Jan. 2, 2019 By Nathaly Pesantez
The Ottomanelli butcher shop on Woodside Avenue, a neighborhood institution for nearly 60 years, has recently closed and consolidated operations with the affiliated burger restaurant location one block over.
The 61-05 Woodside Ave. shop, known as Ottomanelli’s Prime Meat and Wild Game, broke the news on New Year’s Day of its new location inside F. Ottomanelli’s Burger and Belgian Fries, the popular restaurant at 60-15 Woodside Ave.
While the closing marks the end of an era for the butcher shop’s longtime home, the move was actually made to keep up with ever-growing business demands, said Frank Ottomanelli, who runs the butcher shop and restaurant with his brother, Michael.
Frank, 50, said business is strong, and that processing and delivering meats from an increasing number of online orders called for a larger place to locate operations—the basement of the restaurant.
“It’s easily double the room,” Frank said. He noted that orders go out to places like Jackson Heights, Long Island City, Brooklyn and even Manhattan.
“Everyone is ordering online,” he said, later quipping, “We’re evolving according to millennials.”
The idea for the switch came about a year ago, with the last couple of months, when orders “mushroomed,” demonstrating the need to change gears.
The brothers soon began working on bringing the basement up to code, including installing stainless steel surfaces and bringing freezers in for the storage, packaging and delivery operations.
Customers looking to purchase meats in person still have the option of doing so, with a small butcher shop offering items like flank steak, veal chops, lamb shoulder, and bacon set up in the restaurant floor itself.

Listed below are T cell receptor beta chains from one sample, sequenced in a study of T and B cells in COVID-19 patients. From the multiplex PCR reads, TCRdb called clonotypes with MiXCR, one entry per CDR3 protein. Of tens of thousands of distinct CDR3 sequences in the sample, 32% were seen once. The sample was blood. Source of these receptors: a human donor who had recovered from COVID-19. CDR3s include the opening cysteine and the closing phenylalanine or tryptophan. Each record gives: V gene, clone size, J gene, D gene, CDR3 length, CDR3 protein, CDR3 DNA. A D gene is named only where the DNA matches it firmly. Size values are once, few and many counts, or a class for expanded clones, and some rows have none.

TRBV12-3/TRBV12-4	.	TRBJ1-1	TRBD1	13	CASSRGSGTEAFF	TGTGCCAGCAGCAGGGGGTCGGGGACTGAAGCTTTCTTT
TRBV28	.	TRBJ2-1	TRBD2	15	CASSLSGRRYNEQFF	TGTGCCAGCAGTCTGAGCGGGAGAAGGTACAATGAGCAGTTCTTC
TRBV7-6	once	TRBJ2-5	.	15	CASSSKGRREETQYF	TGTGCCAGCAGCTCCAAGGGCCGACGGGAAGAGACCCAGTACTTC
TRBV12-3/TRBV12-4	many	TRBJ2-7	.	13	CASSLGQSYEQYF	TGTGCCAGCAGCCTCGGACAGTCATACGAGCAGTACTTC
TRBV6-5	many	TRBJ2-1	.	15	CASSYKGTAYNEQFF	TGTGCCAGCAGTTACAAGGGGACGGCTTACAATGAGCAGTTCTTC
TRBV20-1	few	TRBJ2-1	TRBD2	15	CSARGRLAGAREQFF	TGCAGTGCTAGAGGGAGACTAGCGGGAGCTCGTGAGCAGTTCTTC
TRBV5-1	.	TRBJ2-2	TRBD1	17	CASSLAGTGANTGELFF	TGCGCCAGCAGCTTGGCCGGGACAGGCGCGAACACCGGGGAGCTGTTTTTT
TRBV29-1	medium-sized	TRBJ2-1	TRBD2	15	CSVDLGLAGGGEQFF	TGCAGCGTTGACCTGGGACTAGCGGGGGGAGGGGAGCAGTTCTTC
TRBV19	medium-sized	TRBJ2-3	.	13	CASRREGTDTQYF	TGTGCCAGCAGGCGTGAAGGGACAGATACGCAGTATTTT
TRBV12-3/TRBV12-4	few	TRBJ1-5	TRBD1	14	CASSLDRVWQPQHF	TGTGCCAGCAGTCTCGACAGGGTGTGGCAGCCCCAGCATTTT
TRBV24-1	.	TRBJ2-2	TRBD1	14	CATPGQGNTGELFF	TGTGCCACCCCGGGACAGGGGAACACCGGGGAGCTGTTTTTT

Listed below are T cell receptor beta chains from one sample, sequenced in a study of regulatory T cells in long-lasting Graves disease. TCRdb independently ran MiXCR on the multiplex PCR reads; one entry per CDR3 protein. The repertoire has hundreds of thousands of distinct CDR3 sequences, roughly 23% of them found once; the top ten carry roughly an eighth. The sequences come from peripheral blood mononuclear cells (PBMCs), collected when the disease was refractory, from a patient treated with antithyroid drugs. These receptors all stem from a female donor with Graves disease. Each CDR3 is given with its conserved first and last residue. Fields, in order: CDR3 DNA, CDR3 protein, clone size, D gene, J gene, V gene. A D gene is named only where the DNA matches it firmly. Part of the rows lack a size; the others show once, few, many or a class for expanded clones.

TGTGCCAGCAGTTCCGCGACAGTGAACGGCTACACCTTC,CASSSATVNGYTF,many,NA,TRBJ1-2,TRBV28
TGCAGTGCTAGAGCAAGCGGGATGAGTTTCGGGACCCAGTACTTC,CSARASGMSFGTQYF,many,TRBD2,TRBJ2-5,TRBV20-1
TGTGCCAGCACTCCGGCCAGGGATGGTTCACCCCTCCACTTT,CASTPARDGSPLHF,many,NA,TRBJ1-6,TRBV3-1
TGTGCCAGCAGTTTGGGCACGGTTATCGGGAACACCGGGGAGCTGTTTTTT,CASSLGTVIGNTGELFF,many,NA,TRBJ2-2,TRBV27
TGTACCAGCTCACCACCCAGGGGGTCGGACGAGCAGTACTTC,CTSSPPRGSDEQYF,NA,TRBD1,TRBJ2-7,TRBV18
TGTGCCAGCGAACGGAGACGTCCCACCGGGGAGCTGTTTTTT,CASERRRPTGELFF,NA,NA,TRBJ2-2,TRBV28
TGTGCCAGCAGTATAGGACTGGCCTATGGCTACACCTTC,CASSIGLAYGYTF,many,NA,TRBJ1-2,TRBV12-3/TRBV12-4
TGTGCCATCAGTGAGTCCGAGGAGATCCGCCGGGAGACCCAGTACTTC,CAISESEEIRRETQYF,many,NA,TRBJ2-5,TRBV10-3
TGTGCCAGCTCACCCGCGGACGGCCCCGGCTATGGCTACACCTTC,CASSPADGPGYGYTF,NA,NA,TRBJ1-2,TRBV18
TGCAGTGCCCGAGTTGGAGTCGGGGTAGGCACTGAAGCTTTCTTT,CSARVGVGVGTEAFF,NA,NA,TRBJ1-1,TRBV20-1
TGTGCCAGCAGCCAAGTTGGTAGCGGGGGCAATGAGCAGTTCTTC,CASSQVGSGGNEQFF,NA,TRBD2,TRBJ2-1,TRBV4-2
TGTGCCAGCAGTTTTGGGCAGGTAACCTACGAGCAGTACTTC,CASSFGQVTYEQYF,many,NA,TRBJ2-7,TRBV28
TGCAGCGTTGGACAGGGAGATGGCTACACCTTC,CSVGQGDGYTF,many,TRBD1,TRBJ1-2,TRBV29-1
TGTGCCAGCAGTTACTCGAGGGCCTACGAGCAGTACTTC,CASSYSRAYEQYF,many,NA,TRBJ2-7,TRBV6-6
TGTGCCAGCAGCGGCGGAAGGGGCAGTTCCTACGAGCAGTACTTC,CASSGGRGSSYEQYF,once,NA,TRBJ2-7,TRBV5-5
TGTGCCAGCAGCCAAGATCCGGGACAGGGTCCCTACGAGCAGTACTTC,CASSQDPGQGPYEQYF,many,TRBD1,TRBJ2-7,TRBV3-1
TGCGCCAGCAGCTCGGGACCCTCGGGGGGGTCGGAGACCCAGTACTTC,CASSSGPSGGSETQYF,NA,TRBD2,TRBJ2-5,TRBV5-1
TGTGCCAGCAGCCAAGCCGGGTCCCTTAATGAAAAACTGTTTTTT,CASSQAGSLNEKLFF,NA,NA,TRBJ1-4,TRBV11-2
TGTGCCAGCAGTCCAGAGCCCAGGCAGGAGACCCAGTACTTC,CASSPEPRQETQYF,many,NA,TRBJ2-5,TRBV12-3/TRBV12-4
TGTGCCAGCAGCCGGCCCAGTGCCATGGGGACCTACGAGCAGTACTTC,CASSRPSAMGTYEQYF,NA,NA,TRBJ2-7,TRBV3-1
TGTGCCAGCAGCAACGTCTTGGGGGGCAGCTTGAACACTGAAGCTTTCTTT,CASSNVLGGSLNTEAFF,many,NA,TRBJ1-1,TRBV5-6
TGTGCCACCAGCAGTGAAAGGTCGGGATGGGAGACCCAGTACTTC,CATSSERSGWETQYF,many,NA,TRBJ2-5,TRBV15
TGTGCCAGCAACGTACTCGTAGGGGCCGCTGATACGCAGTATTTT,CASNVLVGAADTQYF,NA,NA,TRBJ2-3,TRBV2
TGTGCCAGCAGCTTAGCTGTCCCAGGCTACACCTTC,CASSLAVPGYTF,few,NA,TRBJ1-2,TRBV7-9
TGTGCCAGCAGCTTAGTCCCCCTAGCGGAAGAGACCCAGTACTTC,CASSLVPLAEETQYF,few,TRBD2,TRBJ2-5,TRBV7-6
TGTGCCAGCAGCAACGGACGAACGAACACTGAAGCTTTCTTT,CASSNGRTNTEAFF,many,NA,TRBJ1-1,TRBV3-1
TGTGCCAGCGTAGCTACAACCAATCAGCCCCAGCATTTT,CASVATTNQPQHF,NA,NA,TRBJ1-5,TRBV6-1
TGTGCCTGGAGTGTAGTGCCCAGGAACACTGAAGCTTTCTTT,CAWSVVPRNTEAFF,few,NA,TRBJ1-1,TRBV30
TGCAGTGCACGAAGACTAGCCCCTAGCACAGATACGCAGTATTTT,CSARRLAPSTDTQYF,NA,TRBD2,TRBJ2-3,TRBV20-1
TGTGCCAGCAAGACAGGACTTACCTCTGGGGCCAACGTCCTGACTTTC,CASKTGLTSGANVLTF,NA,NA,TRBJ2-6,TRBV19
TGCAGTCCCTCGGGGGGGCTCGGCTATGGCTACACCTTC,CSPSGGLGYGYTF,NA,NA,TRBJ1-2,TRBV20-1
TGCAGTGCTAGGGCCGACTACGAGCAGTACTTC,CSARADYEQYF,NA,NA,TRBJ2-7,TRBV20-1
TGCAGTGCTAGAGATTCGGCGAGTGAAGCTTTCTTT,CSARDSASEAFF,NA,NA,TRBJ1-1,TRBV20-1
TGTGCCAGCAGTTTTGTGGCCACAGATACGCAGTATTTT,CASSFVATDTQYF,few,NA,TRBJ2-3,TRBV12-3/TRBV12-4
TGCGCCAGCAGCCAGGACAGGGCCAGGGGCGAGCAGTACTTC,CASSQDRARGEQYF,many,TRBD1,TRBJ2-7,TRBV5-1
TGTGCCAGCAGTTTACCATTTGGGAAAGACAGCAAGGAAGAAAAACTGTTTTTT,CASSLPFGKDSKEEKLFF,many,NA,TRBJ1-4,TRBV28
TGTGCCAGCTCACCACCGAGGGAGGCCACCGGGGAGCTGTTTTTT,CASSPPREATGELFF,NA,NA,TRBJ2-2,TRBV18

Consolidating the businesses also solves an issue some customers have raised in the past over the operating hours of the butcher shop, which used to close at 6 p.m.
“A lot of people were always complaining that by the time they got here it closed,” Frank said. “Now we’re open until 8—9 p.m.”
The Ottomanellis are also set to introduce a new service soon in the restaurant, where patrons will be able to select a steak from the butcher shop and have it cooked on site to enjoy in-house. New side dishes like creamed spinach, sautéed mushrooms, baked potatoes and broccoli will also be available to pair with the cut, along with wines from a select list.
The one-stop-shop debut on New Years Day also marked the seven-year anniversary of the F. Ottomanelli Burgers & Belgian Fries restaurant.
Ottomanelli’s Prime Meat and Wild Game has a 59-year history in Woodside, with the family’s business going back further than that to the turn of the 20th century.
Gennaro Ottomanelli, Frank’s grandfather, first sold meats in lower Manhattan from a push cart in the 1900s after emigrating from Bari in Italy. He and his sons eventually began opening butcher shops through other locations in the borough that still continue to this day, with Salvatore, Frank’s father, stumbling upon a butcher shop for sale in Woodside in 1960 while looking for homes.
Rather than purchase the shop from then-owner Gino Lucon, Salvatore decided to partner with him, thus marking the start of longstanding Ottomanelli butcher shop on the avenue.
Frank said the shop’s closing, despite its long history, is simply the next logical step in the business’ trajectory, with the response from customers overwhelmingly positive so far.
“We evolved into it,” he said. “We are developing further by doing this.”
He underscored that the business still calls Woodside home.
“We didn’t leave the neighborhood,” Frank said. “We always want to be part of Woodside.”